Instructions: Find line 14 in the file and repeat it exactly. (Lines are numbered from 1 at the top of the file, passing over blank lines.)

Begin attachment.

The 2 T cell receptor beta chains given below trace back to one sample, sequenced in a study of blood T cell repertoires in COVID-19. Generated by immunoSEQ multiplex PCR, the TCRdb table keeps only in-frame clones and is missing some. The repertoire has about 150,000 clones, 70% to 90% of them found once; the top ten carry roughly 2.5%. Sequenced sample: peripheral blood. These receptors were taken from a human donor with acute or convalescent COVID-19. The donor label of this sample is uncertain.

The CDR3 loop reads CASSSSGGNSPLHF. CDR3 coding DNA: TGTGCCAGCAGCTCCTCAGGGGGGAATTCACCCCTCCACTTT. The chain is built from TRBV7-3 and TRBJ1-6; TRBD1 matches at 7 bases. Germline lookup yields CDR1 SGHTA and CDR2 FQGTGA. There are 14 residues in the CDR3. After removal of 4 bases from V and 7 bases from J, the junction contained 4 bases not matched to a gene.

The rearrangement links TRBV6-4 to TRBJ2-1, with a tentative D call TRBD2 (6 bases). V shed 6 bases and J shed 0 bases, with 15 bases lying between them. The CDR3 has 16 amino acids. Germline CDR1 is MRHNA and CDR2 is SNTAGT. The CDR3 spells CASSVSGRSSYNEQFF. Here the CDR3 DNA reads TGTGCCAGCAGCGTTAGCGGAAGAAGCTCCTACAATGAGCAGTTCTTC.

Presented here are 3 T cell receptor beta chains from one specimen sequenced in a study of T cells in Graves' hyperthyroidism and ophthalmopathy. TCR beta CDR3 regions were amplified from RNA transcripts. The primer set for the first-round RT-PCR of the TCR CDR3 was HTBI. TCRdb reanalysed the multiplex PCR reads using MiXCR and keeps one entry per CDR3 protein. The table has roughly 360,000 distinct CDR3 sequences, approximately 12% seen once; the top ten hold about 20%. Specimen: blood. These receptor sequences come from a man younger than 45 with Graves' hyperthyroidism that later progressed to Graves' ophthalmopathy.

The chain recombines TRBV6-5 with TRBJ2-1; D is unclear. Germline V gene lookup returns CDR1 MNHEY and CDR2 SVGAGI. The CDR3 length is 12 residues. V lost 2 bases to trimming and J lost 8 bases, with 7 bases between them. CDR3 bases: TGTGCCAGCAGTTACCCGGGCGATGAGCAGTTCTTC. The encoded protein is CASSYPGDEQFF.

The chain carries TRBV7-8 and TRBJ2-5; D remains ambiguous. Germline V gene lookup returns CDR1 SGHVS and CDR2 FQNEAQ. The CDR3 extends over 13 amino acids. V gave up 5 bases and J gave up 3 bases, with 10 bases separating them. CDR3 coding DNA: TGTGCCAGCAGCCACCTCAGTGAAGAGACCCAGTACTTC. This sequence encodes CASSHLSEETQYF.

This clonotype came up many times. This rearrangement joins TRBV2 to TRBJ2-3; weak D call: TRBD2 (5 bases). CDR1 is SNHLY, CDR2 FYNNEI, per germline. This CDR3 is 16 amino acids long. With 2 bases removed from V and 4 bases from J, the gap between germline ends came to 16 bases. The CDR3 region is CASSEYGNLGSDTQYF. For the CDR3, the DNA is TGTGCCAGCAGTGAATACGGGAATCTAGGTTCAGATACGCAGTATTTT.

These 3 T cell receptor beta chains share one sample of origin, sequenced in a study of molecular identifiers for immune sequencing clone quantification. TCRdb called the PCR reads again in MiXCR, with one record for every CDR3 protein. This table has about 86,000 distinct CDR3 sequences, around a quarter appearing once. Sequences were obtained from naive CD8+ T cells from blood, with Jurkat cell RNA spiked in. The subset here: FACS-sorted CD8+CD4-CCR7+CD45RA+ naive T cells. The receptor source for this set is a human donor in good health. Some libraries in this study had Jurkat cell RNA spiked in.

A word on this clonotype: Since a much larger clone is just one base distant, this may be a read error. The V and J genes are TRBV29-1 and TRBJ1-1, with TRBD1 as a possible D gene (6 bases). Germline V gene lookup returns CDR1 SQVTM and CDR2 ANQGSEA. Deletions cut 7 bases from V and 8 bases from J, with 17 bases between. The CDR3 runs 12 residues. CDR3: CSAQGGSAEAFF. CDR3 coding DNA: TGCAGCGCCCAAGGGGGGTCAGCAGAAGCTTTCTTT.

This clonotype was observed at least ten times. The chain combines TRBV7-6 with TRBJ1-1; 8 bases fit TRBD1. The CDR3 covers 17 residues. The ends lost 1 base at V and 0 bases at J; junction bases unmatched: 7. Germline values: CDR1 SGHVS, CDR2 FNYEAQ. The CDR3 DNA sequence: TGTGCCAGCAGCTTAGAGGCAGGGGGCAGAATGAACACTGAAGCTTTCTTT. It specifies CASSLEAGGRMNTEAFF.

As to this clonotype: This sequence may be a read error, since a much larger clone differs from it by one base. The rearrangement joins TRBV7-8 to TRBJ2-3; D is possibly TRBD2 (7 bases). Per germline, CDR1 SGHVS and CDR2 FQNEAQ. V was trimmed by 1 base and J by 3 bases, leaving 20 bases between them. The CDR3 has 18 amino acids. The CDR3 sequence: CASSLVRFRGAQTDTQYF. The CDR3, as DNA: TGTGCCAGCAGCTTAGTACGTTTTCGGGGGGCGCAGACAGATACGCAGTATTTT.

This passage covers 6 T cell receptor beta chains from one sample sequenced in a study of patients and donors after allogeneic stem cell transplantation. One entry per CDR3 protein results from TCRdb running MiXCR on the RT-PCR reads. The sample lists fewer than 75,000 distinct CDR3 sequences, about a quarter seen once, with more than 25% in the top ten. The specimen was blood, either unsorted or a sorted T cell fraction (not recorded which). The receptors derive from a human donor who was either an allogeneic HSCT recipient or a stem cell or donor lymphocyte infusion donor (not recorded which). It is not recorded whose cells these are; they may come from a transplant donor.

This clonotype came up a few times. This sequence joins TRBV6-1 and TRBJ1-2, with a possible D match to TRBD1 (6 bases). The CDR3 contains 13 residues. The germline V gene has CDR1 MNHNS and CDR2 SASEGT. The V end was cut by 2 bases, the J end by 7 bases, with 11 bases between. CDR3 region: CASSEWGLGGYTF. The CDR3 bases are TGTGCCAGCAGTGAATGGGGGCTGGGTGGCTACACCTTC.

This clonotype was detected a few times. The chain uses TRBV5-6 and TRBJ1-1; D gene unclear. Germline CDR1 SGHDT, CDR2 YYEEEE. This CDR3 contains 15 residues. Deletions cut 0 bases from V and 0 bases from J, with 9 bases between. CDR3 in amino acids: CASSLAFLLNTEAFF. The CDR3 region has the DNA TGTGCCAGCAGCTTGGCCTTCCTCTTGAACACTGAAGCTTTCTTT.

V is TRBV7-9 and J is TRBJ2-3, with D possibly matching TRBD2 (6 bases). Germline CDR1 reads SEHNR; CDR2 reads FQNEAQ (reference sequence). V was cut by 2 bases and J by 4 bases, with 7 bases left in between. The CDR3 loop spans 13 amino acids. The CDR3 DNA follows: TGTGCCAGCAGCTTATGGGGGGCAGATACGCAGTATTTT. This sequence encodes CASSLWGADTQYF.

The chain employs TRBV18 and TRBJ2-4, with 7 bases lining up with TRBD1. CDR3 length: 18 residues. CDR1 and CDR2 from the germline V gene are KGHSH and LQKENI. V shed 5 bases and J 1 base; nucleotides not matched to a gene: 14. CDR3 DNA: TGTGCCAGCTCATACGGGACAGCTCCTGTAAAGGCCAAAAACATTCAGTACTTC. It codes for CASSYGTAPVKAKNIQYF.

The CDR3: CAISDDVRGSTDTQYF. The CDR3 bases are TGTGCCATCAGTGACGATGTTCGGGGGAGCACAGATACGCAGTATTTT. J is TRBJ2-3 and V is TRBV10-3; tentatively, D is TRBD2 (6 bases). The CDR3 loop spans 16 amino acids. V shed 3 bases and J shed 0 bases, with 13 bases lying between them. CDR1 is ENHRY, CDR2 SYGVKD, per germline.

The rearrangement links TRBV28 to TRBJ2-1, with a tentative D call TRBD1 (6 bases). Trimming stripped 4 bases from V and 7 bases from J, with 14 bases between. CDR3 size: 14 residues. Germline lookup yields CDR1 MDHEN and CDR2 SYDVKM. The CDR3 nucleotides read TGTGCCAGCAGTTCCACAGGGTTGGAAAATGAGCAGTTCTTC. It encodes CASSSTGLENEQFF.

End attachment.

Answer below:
This clonotype was detected a few times. The chain uses TRBV5-6 and TRBJ1-1; D gene unclear. Germline CDR1 SGHDT, CDR2 YYEEEE. This CDR3 contains 15 residues. Deletions cut 0 bases from V and 0 bases from J, with 9 bases between. CDR3 in amino acids: CASSLAFLLNTEAFF. The CDR3 region has the DNA TGTGCCAGCAGCTTGGCCTTCCTCTTGAACACTGAAGCTTTCTTT.